The Florida Bar has released consumer information on Florida Probate.
One of the most common questions is how creditors are dealt with in a Florida probate case.
Prior to commencement of probate proceedings, a creditor can file a caveat with the court. Upon publication of notice to creditors a creditor or other claimant may file a document called a “statement of claim” against the estate with the Clerk of the Circuit Court where the estate is being administered. This claim is generally required to be filed within the first three months of publication of a prescribed notice in a countywide newspaper. This three-month period is often referred to as the “non-claim period.” The personal representative or any other interested person may file an objection to the statement of claim, after which the claimant must file a separate independent lawsuit to pursue the claim.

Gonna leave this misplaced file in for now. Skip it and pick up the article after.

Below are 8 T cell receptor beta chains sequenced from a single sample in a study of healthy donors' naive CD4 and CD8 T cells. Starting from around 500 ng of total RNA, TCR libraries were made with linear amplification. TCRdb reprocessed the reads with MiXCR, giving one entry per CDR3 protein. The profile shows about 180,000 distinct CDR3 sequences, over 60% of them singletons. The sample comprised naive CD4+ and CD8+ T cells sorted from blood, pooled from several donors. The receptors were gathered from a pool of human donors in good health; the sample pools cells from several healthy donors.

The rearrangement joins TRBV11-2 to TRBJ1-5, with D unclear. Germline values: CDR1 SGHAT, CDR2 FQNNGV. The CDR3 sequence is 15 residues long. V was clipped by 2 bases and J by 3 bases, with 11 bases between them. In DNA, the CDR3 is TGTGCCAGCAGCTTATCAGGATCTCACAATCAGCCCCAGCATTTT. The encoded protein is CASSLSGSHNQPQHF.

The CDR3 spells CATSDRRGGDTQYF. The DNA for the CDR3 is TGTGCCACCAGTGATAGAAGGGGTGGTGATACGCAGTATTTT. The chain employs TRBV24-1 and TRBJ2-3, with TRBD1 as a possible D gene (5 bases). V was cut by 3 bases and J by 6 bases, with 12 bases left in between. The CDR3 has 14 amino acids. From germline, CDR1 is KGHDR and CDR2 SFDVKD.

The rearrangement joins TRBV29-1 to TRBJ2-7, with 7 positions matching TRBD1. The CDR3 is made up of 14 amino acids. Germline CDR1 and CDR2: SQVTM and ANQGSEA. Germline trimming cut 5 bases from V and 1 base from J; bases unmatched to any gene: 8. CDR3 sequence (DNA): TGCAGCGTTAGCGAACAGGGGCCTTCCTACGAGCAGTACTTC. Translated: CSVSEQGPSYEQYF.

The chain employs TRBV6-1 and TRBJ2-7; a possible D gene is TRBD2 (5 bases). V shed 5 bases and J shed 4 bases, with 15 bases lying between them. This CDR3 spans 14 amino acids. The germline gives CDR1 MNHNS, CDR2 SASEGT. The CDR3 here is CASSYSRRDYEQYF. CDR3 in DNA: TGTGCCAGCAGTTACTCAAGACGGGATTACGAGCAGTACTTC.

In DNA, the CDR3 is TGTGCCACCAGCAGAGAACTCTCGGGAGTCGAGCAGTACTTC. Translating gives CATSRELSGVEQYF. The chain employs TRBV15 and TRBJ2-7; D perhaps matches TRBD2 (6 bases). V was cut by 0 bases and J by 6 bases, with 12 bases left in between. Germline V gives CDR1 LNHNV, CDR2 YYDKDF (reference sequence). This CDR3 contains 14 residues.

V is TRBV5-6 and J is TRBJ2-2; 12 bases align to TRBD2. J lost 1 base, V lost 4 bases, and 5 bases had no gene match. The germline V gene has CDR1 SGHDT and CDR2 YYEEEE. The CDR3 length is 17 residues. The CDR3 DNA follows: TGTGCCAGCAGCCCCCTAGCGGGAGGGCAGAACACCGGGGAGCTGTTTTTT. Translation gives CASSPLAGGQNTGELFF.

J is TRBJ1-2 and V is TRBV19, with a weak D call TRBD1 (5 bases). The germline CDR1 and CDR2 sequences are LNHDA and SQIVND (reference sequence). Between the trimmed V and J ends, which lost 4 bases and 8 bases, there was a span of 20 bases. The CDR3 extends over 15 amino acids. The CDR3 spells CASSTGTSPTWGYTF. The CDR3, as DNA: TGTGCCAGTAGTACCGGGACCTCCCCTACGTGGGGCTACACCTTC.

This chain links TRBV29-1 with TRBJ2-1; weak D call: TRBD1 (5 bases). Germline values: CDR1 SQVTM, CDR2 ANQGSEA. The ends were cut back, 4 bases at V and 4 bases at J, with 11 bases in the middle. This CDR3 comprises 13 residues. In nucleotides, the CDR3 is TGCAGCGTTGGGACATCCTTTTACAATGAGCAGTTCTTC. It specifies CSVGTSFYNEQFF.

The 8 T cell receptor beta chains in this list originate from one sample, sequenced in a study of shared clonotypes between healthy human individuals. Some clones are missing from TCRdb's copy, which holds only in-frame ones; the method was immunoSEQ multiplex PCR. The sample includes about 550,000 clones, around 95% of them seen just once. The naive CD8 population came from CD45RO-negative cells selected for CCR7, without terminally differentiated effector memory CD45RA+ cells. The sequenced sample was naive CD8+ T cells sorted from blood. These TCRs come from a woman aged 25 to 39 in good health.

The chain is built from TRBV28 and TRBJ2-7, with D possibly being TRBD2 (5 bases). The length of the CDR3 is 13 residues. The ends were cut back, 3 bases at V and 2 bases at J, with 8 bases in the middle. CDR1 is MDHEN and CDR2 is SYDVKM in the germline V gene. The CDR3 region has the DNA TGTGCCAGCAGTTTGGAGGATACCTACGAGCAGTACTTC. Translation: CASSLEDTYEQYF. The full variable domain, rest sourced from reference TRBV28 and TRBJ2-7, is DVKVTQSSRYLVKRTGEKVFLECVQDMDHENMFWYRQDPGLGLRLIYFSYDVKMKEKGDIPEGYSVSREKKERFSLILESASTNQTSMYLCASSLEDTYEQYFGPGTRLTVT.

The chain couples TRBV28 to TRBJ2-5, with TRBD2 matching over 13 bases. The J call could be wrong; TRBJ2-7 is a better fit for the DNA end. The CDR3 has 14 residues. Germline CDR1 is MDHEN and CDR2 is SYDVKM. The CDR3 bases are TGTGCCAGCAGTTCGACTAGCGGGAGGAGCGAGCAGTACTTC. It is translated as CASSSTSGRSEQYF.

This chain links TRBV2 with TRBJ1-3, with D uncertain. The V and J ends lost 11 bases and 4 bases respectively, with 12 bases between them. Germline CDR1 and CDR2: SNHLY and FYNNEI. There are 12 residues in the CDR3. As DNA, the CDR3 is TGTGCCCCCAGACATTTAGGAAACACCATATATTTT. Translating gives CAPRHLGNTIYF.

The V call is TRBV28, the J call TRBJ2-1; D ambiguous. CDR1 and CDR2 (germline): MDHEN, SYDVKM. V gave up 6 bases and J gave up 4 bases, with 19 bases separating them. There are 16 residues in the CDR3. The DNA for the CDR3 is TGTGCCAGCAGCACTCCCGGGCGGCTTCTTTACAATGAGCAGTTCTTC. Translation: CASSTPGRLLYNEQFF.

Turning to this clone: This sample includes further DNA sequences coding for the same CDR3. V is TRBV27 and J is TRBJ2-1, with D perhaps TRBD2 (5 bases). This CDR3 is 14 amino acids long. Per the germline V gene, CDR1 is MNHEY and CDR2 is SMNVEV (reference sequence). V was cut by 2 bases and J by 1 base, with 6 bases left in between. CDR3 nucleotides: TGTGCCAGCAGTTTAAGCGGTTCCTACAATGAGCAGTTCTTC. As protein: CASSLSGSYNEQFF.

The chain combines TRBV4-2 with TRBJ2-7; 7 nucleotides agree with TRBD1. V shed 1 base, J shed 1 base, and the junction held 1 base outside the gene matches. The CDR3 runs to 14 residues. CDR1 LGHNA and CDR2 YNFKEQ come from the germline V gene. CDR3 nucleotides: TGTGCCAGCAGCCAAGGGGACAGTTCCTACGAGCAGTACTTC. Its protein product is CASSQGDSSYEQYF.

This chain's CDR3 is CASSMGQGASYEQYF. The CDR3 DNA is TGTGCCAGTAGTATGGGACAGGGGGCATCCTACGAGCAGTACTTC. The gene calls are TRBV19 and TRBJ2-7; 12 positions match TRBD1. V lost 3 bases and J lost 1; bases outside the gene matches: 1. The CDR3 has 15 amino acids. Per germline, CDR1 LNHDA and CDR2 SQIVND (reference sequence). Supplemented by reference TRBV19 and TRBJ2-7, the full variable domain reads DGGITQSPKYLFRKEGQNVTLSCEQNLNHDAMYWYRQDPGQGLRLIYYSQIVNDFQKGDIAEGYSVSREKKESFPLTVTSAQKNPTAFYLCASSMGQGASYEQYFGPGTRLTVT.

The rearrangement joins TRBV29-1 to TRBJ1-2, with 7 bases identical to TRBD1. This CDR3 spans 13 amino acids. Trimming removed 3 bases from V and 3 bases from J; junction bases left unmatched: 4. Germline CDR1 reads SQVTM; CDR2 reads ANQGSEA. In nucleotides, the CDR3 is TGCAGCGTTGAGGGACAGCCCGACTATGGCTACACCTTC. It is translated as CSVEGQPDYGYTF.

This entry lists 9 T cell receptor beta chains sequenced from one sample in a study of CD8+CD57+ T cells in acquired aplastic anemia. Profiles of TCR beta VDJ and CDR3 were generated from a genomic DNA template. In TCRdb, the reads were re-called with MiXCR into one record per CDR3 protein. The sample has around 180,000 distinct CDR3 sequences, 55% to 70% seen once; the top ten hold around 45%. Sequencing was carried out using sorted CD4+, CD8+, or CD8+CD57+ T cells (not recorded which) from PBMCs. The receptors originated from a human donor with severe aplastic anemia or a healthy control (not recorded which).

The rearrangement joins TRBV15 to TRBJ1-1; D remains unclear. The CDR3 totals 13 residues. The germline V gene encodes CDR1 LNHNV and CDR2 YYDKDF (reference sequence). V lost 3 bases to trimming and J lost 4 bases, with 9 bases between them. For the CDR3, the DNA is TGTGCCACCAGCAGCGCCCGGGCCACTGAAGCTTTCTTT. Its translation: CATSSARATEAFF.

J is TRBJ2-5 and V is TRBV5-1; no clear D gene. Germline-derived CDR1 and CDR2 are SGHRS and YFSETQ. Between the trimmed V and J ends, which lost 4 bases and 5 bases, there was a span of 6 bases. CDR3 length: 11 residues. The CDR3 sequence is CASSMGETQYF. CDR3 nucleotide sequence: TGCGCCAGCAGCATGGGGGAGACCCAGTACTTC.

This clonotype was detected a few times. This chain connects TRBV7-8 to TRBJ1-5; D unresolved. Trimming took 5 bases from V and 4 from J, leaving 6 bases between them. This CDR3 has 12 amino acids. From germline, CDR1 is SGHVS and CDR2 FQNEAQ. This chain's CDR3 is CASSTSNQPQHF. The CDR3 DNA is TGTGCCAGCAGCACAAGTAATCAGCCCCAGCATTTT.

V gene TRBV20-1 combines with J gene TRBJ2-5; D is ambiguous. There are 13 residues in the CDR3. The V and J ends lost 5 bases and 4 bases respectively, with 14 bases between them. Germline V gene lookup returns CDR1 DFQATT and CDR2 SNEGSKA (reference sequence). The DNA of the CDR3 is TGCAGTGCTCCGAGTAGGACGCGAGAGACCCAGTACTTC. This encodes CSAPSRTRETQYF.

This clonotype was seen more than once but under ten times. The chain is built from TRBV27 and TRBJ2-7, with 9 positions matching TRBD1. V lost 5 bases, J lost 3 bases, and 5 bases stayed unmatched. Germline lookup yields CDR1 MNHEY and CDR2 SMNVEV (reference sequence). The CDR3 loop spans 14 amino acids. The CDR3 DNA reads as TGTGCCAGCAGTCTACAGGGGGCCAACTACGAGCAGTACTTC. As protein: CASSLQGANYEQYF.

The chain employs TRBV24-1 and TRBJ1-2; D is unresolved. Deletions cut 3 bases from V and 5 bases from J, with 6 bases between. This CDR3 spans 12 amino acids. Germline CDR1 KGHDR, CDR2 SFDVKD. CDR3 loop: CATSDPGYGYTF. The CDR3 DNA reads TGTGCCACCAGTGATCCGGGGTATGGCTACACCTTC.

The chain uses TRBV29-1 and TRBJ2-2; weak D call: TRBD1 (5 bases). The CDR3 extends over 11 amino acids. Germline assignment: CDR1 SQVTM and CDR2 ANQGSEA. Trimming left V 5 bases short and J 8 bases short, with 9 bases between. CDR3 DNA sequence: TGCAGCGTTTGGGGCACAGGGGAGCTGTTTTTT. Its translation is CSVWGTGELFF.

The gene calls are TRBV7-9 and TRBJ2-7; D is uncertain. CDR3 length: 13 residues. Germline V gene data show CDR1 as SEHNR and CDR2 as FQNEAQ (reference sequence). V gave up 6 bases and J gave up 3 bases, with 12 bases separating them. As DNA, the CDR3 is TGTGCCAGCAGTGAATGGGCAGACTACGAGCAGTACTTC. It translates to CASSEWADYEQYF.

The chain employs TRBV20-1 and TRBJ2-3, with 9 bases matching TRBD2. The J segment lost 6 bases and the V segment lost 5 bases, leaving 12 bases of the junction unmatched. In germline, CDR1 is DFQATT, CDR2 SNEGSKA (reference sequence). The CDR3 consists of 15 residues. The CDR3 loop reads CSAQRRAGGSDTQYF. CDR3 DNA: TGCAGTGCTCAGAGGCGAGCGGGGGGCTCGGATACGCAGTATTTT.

The personal representative is required to use diligent efforts to give actual notice of the probate proceeding to “known or reasonably ascertainable” creditors, to afford them an opportunity to file claims. A valid claimant is not viewed as an adversary of the personal representative but rather must be treated fairly as a person interested in the estate until the claim has been satisfied or otherwise disposed of.
It is important to give creditors the proper notice in a Florida Probate Case. If you have questions about creditors and a Florida Probate proceeding please contact a Florida Probate Lawyer.